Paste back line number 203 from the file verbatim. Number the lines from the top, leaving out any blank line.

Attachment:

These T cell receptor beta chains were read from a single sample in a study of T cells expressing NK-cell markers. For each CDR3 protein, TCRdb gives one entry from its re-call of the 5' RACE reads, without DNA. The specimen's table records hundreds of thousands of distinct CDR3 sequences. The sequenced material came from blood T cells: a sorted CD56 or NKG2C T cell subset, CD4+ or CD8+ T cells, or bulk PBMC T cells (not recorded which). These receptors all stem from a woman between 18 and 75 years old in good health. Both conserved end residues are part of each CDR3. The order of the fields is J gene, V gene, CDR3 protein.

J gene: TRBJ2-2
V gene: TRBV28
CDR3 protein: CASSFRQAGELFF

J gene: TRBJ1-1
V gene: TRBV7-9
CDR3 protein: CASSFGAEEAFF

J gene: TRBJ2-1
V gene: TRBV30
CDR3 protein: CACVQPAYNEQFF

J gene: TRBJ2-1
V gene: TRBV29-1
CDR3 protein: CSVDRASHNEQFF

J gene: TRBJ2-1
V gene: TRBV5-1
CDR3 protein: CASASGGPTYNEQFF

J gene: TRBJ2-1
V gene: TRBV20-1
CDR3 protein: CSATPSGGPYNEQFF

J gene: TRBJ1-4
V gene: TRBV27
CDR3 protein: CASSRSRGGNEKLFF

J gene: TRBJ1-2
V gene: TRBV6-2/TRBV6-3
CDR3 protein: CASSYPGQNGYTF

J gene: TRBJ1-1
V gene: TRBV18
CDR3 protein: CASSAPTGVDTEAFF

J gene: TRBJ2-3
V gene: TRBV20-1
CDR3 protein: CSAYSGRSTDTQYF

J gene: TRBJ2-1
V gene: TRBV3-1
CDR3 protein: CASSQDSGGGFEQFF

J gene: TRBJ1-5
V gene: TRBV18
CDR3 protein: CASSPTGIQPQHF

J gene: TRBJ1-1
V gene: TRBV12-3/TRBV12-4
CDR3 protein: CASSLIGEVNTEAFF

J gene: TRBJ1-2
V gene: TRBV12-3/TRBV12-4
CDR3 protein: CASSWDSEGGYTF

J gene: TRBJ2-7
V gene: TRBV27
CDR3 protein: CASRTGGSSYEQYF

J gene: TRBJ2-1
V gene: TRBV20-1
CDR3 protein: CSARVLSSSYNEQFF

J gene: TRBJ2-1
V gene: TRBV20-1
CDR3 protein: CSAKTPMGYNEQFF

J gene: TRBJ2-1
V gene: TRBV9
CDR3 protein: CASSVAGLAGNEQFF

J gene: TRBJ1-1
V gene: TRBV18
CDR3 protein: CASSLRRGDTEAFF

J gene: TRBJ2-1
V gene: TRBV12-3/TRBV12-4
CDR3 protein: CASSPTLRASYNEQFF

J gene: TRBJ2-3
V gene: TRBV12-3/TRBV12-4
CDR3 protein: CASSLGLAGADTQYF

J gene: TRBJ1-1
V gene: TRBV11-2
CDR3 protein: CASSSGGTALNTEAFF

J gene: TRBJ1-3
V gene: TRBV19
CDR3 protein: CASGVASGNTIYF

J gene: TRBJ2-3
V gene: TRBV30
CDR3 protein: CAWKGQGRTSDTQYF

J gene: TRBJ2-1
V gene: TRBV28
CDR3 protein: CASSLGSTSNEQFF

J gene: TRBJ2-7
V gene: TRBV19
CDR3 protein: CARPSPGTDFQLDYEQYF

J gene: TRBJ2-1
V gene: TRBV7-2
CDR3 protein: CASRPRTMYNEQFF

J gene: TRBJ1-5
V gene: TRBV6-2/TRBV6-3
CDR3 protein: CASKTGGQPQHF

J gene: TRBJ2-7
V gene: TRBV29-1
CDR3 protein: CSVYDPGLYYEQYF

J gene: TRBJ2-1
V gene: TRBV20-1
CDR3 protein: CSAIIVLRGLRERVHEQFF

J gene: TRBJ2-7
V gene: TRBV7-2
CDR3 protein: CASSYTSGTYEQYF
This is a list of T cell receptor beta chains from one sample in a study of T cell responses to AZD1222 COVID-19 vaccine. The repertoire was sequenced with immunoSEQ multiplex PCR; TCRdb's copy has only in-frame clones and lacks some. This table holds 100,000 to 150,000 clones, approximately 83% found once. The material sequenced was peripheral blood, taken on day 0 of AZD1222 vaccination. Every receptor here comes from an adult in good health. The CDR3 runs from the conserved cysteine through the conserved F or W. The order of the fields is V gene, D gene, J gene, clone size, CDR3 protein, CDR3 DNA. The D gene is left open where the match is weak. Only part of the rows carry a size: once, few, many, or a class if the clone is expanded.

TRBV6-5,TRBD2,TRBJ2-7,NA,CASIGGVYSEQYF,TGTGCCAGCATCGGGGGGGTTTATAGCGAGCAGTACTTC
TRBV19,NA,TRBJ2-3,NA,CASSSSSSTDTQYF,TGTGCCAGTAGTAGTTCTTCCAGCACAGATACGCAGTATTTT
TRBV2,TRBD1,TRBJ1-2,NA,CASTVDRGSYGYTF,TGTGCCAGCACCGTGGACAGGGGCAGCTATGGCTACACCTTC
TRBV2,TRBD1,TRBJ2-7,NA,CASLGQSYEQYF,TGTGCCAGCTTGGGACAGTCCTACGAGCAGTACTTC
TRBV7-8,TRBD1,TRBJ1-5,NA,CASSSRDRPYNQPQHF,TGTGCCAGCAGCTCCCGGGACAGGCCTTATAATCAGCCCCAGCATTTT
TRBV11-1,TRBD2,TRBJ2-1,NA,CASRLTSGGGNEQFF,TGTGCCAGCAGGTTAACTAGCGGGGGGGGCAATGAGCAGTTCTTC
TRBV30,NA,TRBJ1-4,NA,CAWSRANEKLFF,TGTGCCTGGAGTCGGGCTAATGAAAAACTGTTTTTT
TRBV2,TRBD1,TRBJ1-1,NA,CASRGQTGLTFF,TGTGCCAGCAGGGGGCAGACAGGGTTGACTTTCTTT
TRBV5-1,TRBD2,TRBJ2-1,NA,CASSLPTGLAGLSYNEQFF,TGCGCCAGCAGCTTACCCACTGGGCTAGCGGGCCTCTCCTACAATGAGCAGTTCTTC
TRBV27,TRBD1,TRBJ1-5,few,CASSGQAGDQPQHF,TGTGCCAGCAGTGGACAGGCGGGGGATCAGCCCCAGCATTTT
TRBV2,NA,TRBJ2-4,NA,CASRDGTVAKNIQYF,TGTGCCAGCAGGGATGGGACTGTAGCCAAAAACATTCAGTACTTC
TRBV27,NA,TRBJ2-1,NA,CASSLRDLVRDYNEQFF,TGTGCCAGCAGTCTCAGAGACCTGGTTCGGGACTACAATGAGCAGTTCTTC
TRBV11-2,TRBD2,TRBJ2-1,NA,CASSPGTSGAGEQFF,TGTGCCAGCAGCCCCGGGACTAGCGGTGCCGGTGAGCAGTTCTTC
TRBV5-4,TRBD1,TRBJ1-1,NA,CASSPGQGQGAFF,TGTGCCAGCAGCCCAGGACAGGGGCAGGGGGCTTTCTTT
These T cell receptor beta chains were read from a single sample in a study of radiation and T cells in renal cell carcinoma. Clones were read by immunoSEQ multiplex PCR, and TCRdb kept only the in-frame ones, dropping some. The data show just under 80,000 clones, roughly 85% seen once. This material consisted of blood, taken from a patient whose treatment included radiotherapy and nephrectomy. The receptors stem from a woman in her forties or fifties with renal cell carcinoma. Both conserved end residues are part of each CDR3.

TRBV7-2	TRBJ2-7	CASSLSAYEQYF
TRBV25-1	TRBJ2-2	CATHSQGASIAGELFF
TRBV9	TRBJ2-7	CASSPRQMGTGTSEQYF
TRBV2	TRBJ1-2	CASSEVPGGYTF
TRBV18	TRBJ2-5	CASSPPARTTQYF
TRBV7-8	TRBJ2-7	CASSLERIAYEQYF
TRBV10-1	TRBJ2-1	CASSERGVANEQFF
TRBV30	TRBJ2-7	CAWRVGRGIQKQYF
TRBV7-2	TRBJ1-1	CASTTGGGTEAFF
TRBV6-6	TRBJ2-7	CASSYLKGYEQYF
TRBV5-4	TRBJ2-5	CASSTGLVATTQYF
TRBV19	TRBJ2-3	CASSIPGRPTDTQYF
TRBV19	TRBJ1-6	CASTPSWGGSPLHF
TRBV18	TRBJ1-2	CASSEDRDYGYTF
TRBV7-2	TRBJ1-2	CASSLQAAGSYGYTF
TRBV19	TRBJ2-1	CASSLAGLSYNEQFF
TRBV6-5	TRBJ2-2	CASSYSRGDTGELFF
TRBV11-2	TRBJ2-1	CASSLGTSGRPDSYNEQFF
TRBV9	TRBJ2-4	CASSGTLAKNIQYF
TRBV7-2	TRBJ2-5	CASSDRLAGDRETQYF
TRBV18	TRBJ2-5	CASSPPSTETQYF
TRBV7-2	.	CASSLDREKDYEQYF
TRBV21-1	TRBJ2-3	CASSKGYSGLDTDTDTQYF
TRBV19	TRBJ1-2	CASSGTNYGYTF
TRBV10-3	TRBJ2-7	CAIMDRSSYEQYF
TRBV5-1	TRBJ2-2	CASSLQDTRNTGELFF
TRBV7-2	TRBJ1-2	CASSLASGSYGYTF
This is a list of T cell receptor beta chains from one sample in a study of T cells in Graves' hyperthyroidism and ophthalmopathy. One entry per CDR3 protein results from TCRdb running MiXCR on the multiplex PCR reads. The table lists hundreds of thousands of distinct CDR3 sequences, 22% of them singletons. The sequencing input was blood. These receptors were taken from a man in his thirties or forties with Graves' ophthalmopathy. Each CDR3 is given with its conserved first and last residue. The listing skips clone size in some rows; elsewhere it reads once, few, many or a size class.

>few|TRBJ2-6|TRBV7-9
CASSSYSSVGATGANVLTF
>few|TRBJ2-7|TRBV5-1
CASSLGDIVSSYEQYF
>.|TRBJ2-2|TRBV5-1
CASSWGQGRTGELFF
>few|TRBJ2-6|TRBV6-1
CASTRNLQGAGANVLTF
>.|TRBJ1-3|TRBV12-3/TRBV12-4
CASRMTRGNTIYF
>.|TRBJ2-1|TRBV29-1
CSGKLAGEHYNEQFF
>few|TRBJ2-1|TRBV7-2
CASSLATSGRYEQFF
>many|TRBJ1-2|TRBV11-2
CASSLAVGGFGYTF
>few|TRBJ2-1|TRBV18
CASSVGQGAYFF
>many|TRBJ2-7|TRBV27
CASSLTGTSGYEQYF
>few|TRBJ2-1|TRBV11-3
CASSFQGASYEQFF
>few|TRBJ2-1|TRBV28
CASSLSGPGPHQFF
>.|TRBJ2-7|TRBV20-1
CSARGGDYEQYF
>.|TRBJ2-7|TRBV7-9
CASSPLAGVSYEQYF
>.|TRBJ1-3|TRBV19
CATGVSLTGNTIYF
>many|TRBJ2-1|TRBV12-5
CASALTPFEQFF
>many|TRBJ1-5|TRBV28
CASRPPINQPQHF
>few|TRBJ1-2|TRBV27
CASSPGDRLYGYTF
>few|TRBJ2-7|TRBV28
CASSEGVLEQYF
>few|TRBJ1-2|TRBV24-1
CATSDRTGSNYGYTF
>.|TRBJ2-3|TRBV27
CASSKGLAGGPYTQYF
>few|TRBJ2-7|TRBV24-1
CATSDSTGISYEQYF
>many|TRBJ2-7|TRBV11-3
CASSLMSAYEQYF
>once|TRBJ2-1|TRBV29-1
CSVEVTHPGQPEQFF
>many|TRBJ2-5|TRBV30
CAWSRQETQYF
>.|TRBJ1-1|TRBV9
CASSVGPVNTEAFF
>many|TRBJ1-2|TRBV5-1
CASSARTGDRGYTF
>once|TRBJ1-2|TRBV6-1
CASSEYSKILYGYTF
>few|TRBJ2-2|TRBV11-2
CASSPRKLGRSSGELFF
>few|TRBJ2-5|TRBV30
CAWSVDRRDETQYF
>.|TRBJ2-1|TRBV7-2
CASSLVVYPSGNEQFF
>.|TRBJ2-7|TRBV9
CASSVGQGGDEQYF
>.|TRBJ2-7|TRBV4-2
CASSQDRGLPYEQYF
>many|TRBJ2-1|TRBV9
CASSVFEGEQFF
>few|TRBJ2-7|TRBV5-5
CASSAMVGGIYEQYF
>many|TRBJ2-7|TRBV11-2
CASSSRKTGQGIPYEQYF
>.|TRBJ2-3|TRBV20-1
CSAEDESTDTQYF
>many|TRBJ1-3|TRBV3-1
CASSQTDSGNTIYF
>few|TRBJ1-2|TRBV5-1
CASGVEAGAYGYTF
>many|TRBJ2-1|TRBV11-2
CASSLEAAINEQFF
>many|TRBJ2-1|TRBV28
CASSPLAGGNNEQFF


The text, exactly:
>.|TRBJ2-7|TRBV4-2